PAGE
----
The fact that remixers are open to different methods and techniques does not mean, however, that every submission is considered to be as valid as any other. Remixers do have strong opinions about what is a good remix and what is not. Looking at the comments contestants give on each other’s work, and the way they talk about their practices during interviews, it becomes clear that remixers find it important that a remix somehow fits the original source material. As hüpersonique explained: “A lot of [remixes] don’t really match the vocals (…) and then it sounds not that good.” From this perspective, remixers not only need to be fluent, they also need to be flexible towards their source material.
For Guilford, flexibility is the readiness to change direction or method (Intelligence, “Measurement”). It is, as Arnold writes, “facilitated by having a great many tricks in your bag, knowing lots of techniques, [and] having broad experience” (129). In music, flexibility can be understood as the ability to switch easily between different sounds, rhythms, and approaches, in order to achieve a desired musical effect. Guilford distinguishes between two forms of flexibility: ‘spontaneous flexibility’, when a subject chooses himself to switch between different approaches, and ‘adaptive flexibility’ when a switch in approach is necessary or preferred to fit a certain task (“Measurement” 158). While both forms of flexibility can be found on Indaba, adaptive flexibility is seen as a particularly important criterion of being a skilled remixer, as it shows that a remixer is able to understand, and react to, the musical affordances of the original track.
The idea that music has affordances is not new. As Windsor and De Bézenac argue, building on Gibson’s original theory of affordances, even in the most free expressive jazz improvisations, there are certain cues that make us understand if a solo is “going with” or “going against” the shared context, and it is these cues that guide a musician through an improvisation (111). The same is true for remix practices. As Regelski argues, any form of music rearranging or appropriation “requires considerable understanding of music’s properties – and the different affordances of those properties” (38). Even when remixers only use one of the original stems, such as the vocals, they need to take into account, for example, the tempo of the song, the intensity of the voice, the chord patterns on which the vocals are based, and the mood or feeling the singer is trying to convey. A skilled remixer, then, builds his or her ideas on top of that so that they strengthen and not diminish these properties. On Indaba, ironic or humoristic remixers too are expected to consider at least some of the basic features of the original track, such as its key or its particular form of musical phrasing. Remixes in which these features are purposely ignored are often not appreciated by the community. As Tim Toz, one of the remixers, explained: “There’s only so much you can do, I think, in the context of a melody plus the way the song was originally sung. […] I hear guys trying to bend certain vocal cadences into other kinds of grooves, and it somehow doesn’t work […], it [begins] to sound unnatural.”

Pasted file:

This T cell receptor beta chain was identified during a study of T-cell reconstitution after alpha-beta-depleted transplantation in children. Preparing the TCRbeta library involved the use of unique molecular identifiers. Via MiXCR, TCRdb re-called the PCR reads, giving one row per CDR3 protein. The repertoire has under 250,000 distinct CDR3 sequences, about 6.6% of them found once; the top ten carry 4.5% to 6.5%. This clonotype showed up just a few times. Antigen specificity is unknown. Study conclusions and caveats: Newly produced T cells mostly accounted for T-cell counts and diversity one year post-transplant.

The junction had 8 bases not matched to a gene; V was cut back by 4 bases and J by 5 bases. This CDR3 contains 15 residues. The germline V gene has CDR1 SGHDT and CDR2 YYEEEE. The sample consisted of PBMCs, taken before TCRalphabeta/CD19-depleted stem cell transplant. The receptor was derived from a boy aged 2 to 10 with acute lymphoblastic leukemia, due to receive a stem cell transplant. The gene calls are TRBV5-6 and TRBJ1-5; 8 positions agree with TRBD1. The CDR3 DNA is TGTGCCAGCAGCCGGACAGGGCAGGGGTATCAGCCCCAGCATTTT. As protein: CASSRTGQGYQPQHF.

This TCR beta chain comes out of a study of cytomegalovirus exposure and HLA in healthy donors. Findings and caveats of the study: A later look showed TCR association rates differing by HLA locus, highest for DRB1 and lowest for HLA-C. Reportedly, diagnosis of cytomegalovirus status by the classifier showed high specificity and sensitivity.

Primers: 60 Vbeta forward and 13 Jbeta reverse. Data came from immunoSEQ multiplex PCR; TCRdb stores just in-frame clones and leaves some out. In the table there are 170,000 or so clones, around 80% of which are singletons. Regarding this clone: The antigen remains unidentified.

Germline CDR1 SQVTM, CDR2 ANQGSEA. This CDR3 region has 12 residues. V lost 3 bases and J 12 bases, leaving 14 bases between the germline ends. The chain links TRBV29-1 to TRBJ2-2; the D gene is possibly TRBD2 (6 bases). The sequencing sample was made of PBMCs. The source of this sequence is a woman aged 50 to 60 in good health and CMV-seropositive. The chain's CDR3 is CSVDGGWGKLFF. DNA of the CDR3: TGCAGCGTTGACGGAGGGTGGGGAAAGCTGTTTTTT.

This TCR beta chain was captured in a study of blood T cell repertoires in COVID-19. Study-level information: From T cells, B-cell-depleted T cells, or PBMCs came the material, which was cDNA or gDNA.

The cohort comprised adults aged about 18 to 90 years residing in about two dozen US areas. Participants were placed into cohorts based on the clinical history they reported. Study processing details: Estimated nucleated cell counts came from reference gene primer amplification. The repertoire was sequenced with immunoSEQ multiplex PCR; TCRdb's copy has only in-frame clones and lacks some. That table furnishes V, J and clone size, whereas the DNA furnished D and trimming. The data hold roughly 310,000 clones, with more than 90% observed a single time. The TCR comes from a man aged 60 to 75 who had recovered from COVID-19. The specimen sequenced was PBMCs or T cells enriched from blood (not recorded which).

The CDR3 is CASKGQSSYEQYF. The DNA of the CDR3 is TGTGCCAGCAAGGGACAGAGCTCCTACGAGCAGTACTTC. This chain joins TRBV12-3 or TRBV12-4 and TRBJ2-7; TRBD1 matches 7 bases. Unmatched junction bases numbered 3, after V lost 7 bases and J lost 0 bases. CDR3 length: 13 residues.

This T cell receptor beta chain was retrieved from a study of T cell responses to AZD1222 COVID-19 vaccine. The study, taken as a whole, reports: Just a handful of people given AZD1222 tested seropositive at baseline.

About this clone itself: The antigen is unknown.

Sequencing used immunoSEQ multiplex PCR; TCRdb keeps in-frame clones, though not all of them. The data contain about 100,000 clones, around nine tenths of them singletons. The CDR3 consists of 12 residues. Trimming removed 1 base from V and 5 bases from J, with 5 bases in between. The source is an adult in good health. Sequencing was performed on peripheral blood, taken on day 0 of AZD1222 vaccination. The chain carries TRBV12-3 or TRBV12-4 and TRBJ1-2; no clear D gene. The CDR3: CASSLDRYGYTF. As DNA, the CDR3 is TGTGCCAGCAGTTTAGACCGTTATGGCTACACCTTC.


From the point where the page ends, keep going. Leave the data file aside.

On Indaba, remixers complement each other when they find the right approach to the original track. They also critique each other when an approach does not fit the original song, when it does not go along with the ‘feel’ of the track, or when it seem to be out of key or sync with the vocals. By discussing each other’s tracks, remixers not only collectively explore the limits and possibilities of a song, they also implicitly discuss their abilities to hear those possibilities and be able to act on them appropriately. What remixers need in order to be able to do this is what Hugill calls, ‘aural awareness’ (15): the ability to understand how sound works, both in a broad and in-depth way. While aural awareness is important for any musician, remixers are especially reliant on it, as their work is centred around the manipulation and extension of already existing sounds (Hugill). In order to be able to move from contest to contest, remixers need to have a broad understanding of how different musical styles work and the kind of possibilities they afford. At the same time they also need to know, at a more granular level, how sounds interact and how small alterations of chords, timbres, or rhythms can change the overall feel of a track.
Remix competitions draw participants with a wide variety of musical backgrounds who make use of a broad range of instruments and techniques. The reason such a diverse group is able to participate and compete together is not because these practices do not require musical skill, but rather because remix competitions draw on particular kinds of abilities which are not directly linked to specific methods or techniques. While it might not be necessary to produce a flawless track or to be able to play musical material in real-time, remixers do need to be able to respond to a wide variety of source materials, in a quick and effective way. Also, while it might not be necessary for remixers to be able to produce a song from scratch, they do need to be able to understand, and adapt to, the musical affordances different songs provide. In order to be able to move from contest to contest, as true musical chameleons, remixers need a broad and in-depth understanding of how sound works in different musical contexts and how particular musical responses can be achieved. As soon as remixers upload a track, it is mainly these abilities that will be judged, discussed, and evaluated by the community. In this way fluency and flexibility are not only central abilities in order to be able to participate in these remix competitions, they are also important yardsticks by which remixers measure and evaluate both their own work and the achievements of their peers.
The author would like to thank Renée van de Vall, Karin Wenz, and Dennis Kersten for their comments on early drafts of this article. Parts of this research have, in an earlier stage, been presented during the IASPM International Conference for the Study of Popular Music in Gijon, Spain 2013.